2019 Audi Q3
Even Q3 trims without the S line exterior package deliver a lot more visual presence than the outgoing model. (Photo: Audi)

Back to those skis, you might be able to fit the kids’ boards diagonally in the back thanks to 57 more litres of cargo space behind the rear seatbacks, the new total amounting to 530 litres (18.7 cubic feet), while 160 additional litres of gear-toting room can be had when the rear seatbacks are laid flat for a new maximum of 1,525 litres (53.9 cubic feet). Aiding flexibility, a new removable loading floor can be repositioned in three levels, while the parcel shelf can be stowed beneath the floor when not in use. Lastly, a powered liftgate with “kicking motion” gesture control access is optional. 

2019 Audi Q3
The new eight-sided singleframe grille pulls design cues from the Q8. (Photo: Audi)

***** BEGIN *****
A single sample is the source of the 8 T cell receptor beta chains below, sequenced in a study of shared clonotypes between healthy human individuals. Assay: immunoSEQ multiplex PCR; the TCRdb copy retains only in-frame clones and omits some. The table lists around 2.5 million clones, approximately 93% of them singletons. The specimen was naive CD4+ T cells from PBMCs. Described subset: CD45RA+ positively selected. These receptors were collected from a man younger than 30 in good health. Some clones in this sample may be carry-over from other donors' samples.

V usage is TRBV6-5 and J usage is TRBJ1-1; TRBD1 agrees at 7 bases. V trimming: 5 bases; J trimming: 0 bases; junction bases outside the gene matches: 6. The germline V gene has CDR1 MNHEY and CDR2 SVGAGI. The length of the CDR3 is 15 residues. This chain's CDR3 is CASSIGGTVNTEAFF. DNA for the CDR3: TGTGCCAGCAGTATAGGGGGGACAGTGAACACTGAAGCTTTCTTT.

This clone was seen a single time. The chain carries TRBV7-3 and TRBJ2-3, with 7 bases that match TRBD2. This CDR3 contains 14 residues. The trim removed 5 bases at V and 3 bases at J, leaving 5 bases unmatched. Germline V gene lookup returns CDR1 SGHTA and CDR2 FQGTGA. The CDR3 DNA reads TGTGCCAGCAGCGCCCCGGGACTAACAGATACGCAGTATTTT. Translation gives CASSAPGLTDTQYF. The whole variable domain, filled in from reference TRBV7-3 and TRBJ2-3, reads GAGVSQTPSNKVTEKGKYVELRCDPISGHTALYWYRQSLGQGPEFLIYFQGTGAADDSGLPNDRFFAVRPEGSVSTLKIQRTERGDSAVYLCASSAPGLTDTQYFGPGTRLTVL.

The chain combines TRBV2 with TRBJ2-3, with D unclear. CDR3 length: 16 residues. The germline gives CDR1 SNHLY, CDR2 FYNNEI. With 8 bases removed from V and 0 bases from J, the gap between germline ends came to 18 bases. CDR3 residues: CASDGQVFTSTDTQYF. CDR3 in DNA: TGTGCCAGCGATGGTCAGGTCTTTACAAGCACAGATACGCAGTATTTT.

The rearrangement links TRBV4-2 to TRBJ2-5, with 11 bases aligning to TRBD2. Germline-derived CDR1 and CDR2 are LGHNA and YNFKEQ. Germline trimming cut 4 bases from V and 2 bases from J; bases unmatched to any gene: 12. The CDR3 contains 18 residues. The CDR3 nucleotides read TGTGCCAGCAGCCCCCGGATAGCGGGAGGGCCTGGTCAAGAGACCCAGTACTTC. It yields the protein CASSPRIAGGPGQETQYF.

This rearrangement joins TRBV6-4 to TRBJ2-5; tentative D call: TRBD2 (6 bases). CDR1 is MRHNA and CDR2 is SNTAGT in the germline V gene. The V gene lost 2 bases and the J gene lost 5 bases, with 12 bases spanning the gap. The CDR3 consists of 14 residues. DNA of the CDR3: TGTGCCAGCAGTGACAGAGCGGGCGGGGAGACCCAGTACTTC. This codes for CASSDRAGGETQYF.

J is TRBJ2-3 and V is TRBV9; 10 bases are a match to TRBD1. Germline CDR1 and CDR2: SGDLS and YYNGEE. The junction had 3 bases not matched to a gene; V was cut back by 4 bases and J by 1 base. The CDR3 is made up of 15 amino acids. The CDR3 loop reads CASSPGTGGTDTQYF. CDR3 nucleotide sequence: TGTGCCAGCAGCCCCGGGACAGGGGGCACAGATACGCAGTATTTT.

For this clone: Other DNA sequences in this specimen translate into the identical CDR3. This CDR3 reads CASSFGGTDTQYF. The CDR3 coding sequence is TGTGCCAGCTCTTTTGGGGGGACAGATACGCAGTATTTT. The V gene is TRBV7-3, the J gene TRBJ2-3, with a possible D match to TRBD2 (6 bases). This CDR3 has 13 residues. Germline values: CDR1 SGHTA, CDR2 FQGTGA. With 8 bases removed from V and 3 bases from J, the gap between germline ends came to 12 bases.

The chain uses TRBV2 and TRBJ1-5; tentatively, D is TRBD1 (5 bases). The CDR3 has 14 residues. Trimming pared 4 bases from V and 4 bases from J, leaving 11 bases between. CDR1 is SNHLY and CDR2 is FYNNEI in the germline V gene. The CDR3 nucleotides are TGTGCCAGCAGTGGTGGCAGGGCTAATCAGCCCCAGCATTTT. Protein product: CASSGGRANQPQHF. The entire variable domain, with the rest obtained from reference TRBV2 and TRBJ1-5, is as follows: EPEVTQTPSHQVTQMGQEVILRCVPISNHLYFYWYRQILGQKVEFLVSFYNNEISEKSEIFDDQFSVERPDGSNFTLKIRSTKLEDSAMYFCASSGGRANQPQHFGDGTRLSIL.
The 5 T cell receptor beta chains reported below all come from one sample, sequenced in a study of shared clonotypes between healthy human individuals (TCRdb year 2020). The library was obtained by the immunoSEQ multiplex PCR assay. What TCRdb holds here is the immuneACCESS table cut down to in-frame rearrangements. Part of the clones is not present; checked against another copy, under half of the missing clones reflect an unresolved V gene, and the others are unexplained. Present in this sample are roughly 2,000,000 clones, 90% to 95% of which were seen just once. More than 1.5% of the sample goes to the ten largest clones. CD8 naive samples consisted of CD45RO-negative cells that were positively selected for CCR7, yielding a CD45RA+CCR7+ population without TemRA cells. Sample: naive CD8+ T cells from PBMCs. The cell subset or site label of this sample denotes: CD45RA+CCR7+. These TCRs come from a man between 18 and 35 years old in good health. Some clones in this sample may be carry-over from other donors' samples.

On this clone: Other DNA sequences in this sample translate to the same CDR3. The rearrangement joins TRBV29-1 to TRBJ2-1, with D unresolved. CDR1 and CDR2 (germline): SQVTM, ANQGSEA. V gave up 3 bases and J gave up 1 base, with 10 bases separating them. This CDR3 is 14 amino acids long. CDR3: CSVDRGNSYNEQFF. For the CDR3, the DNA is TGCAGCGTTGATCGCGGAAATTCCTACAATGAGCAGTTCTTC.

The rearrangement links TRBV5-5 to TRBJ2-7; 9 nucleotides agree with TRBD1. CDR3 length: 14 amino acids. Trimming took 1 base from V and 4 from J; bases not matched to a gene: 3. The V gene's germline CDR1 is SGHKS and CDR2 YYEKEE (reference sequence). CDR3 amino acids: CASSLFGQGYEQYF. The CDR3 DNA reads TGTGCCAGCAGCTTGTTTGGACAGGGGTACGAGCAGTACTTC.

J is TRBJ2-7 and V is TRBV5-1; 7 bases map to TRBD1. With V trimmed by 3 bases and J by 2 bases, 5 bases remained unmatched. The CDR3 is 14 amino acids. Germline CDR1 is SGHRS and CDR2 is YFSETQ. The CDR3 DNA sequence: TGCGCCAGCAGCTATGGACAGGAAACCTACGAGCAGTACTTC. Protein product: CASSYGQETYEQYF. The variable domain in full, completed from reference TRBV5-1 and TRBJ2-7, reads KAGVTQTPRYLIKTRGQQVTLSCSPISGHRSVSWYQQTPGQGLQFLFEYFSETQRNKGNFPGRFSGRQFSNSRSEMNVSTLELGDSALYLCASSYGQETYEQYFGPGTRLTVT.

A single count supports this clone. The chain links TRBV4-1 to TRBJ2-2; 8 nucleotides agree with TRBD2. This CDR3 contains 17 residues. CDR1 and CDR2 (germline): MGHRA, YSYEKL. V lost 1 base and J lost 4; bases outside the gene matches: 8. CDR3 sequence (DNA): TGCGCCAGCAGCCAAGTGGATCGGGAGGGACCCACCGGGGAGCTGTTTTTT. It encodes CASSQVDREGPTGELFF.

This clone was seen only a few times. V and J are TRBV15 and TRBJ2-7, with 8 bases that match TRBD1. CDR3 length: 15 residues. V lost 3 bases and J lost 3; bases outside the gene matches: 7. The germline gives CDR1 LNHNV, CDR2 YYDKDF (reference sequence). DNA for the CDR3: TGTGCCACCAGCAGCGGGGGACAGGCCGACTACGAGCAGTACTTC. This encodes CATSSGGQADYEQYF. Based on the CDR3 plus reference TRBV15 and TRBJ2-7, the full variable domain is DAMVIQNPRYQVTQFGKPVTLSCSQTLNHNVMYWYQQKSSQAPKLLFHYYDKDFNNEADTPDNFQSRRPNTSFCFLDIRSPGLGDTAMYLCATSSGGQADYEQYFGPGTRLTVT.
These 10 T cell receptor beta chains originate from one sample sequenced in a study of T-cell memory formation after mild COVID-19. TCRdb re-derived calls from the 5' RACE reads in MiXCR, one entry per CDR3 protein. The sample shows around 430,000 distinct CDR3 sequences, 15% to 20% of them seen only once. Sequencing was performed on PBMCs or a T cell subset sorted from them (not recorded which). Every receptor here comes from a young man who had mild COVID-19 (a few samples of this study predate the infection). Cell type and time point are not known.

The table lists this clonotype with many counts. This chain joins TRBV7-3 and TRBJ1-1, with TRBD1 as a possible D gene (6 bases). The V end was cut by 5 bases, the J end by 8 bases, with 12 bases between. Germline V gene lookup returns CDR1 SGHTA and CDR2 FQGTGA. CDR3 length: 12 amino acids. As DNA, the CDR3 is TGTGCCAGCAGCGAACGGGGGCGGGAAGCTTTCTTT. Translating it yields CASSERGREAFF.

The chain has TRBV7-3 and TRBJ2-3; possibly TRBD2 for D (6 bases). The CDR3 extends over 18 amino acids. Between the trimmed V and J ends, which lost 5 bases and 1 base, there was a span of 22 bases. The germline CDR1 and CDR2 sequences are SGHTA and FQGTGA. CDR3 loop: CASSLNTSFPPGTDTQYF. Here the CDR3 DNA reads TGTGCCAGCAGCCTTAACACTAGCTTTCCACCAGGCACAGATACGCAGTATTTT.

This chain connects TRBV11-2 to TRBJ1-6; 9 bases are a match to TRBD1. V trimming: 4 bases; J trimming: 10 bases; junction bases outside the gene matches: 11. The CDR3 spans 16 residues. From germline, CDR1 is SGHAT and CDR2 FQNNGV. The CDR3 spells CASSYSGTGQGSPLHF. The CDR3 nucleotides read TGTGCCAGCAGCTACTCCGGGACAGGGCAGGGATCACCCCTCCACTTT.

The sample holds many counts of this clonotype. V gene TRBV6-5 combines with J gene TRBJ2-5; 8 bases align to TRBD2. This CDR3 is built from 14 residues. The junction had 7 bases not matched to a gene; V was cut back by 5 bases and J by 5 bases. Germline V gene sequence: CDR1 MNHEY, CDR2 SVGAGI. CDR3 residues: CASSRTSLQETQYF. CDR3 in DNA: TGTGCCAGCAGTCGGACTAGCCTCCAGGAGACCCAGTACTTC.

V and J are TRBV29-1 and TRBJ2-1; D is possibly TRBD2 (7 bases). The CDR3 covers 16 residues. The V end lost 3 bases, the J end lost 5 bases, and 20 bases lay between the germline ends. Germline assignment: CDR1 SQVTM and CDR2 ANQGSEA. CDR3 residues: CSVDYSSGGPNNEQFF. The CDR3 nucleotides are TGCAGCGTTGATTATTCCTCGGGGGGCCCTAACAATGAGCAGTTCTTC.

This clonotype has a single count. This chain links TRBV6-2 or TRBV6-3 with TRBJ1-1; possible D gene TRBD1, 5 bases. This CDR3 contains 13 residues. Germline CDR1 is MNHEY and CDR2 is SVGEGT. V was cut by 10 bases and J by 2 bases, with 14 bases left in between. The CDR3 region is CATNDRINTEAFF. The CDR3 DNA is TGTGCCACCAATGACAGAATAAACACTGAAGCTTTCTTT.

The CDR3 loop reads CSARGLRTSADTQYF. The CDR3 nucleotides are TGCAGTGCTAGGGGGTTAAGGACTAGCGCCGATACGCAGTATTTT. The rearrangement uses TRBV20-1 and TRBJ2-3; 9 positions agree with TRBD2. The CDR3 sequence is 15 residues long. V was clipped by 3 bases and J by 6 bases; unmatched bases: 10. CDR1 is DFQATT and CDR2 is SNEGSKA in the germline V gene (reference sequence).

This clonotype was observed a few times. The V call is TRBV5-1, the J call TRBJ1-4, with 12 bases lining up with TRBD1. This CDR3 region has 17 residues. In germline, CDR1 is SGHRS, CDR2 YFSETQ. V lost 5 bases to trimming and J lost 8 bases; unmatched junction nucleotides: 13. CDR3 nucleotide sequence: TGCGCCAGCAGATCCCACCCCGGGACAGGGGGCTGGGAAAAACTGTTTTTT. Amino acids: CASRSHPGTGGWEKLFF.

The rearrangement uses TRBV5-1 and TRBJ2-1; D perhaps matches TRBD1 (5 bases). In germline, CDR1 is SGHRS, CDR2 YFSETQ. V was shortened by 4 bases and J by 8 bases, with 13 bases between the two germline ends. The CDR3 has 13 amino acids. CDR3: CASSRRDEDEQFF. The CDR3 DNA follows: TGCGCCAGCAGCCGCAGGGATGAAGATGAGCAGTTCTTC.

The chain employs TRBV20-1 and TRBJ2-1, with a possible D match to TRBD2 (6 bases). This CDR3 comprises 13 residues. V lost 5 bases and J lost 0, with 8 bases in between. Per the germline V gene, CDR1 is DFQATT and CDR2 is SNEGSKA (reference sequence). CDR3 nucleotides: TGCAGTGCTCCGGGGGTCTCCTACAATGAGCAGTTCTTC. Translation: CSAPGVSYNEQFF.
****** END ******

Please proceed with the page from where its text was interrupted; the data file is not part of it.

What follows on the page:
Audi hasn’t revealed standard and optional Canadian-specification information yet, but they have announced that a 10.25-inch version of their Audi Virtual Cockpit will be standard across the line in all markets, which will be a big bonus being that similar digital primary gauge clusters are normally pricey options if available from the competition at all—currently the Volvo XC40 is the only rival to offer one as standard kit. As per usual it operates via steering wheel controls, while when upgrading to a higher trim grade featuring optional MMI navigation plus the Virtual Cockpit comes in a larger 12.3-inch form that allows digital mapping, plus other functions, to appear larger in the more configurable multi-information portion of the display, between the speedometer and tachometer. The optional display also includes three different views, featuring new performance graphics that Audi promises to be “particularly sporty”.